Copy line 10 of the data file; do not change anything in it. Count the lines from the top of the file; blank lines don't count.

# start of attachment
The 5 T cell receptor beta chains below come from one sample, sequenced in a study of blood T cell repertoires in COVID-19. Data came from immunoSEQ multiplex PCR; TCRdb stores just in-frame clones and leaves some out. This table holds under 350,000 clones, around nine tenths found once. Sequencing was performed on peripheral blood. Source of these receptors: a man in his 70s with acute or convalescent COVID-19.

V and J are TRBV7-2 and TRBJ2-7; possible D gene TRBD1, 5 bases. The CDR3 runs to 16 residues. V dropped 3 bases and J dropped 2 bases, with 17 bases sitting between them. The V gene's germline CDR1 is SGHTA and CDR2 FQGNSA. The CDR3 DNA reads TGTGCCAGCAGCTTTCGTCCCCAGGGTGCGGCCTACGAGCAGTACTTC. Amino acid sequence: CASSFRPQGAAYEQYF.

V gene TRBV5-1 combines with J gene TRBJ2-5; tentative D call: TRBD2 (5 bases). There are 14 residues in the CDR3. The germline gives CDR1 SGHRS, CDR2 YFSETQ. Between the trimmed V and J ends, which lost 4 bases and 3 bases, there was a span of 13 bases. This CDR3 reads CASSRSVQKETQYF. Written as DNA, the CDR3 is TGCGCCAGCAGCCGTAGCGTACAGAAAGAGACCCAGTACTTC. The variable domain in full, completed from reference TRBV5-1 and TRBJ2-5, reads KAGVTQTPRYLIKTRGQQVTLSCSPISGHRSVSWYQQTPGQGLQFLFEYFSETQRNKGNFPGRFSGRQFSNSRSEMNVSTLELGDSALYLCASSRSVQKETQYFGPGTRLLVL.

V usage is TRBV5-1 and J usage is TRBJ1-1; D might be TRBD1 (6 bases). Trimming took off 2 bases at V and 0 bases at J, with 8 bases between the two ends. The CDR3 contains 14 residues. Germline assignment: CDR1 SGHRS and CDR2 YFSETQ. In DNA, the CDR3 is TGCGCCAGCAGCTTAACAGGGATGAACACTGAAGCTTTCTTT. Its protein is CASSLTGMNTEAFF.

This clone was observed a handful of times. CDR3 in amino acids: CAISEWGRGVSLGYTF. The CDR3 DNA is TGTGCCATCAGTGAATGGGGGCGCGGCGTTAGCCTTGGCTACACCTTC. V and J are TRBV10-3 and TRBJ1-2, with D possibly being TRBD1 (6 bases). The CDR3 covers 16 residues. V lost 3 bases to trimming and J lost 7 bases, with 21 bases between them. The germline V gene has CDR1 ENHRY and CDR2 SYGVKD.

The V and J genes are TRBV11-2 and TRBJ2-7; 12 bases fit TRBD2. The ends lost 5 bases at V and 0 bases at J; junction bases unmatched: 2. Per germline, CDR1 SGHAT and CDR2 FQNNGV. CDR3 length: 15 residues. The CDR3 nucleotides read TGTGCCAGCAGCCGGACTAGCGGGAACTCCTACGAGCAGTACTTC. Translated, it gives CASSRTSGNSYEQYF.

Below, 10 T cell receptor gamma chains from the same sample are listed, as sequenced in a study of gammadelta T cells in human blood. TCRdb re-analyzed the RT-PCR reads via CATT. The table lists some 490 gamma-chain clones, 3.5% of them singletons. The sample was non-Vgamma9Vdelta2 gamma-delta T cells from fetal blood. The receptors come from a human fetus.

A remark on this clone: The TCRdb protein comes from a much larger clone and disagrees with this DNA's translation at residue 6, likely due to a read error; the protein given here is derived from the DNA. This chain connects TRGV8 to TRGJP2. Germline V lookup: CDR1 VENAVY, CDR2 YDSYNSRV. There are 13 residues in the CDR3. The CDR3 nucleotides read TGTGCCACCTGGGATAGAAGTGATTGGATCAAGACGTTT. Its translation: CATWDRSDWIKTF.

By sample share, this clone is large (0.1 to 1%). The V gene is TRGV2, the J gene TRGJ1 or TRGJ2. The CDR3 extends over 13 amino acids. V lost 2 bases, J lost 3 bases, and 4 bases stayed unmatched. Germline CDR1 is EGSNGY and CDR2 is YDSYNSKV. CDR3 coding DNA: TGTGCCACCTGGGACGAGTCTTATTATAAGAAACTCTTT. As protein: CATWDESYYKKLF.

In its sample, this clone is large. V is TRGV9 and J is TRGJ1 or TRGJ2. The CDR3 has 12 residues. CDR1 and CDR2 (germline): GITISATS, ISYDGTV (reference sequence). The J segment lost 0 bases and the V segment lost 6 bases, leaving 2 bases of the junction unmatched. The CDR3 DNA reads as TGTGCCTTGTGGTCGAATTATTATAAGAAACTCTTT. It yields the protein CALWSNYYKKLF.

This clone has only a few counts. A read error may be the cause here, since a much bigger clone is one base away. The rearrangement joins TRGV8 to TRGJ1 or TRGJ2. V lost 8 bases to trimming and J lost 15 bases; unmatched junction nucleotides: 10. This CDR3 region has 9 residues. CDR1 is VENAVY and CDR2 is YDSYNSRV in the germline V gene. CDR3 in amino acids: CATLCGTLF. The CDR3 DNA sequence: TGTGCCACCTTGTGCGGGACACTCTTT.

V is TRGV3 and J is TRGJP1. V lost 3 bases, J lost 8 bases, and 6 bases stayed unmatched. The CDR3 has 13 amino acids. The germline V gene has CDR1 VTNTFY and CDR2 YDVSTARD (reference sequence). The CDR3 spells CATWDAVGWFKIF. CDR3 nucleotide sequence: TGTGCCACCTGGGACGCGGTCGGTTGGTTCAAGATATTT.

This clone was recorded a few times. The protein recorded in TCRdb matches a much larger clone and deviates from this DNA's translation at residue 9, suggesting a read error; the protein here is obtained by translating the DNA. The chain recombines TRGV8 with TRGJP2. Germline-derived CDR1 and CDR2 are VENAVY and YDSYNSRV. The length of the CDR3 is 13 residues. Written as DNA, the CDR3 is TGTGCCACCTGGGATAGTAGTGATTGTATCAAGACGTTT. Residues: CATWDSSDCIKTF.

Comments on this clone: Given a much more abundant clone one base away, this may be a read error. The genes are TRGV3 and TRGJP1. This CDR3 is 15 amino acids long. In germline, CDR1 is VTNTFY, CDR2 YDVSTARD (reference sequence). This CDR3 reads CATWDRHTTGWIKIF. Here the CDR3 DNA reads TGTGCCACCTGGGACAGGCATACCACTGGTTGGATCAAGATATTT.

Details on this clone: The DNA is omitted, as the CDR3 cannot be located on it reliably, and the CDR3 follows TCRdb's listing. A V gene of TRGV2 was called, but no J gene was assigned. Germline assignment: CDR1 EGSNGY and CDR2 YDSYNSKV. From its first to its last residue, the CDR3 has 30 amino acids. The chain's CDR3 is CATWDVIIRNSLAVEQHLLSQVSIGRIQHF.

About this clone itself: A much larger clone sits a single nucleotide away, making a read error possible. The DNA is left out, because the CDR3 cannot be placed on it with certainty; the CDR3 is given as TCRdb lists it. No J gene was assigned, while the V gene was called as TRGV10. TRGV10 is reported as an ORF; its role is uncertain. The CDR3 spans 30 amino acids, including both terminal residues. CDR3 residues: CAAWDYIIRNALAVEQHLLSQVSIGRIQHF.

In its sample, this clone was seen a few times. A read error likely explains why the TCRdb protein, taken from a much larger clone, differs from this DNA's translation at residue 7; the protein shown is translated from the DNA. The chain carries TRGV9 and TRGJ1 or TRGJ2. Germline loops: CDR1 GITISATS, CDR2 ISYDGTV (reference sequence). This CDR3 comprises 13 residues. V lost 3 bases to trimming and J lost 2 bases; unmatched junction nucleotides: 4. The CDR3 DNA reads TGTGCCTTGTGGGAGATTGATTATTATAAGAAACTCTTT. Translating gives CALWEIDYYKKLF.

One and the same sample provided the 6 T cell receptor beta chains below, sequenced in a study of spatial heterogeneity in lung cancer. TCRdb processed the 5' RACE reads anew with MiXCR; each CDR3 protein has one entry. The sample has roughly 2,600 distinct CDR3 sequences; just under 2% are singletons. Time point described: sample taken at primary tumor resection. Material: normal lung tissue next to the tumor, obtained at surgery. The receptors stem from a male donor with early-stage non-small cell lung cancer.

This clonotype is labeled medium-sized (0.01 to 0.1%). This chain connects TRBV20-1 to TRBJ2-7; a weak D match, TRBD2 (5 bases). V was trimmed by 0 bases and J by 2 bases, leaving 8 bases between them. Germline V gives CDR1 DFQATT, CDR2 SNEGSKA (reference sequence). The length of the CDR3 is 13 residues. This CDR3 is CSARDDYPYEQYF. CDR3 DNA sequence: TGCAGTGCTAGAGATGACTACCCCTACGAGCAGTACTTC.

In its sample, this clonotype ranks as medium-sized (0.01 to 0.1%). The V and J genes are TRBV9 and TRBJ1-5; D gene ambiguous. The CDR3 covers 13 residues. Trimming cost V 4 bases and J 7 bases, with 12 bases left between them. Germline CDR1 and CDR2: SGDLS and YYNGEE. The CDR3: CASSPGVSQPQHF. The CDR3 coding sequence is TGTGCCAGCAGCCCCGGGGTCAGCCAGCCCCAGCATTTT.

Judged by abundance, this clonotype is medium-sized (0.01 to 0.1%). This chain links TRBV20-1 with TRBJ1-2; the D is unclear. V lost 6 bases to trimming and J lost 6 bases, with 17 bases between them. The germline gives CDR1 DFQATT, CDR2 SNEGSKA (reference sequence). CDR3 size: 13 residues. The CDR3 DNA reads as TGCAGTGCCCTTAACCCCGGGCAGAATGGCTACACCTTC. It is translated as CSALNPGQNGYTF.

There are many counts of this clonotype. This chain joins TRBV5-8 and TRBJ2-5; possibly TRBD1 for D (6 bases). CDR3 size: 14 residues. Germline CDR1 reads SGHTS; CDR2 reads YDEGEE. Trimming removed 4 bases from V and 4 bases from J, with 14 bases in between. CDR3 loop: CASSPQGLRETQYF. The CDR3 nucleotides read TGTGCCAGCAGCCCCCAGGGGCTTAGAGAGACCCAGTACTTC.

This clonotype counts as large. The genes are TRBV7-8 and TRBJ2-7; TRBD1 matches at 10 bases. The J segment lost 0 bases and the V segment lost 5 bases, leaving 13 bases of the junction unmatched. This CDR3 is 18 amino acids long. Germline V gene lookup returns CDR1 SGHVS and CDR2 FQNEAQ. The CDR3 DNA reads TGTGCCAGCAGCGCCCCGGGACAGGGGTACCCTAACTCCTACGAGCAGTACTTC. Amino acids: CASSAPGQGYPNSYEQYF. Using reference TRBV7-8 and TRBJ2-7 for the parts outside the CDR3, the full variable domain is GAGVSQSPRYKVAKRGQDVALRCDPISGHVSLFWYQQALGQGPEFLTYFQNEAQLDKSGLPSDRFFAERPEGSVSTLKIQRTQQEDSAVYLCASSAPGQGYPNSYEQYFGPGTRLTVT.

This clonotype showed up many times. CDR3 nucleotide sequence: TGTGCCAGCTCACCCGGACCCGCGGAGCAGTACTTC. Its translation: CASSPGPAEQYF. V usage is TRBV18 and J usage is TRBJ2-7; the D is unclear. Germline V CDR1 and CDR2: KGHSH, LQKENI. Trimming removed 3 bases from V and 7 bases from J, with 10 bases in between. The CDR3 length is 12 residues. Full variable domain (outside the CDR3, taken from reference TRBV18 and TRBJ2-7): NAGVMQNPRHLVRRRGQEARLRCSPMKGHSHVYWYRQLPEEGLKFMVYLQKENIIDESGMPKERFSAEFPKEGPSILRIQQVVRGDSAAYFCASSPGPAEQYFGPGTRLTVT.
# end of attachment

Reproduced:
In its sample, this clone is large. V is TRGV9 and J is TRGJ1 or TRGJ2. The CDR3 has 12 residues. CDR1 and CDR2 (germline): GITISATS, ISYDGTV (reference sequence). The J segment lost 0 bases and the V segment lost 6 bases, leaving 2 bases of the junction unmatched. The CDR3 DNA reads as TGTGCCTTGTGGTCGAATTATTATAAGAAACTCTTT. It yields the protein CALWSNYYKKLF.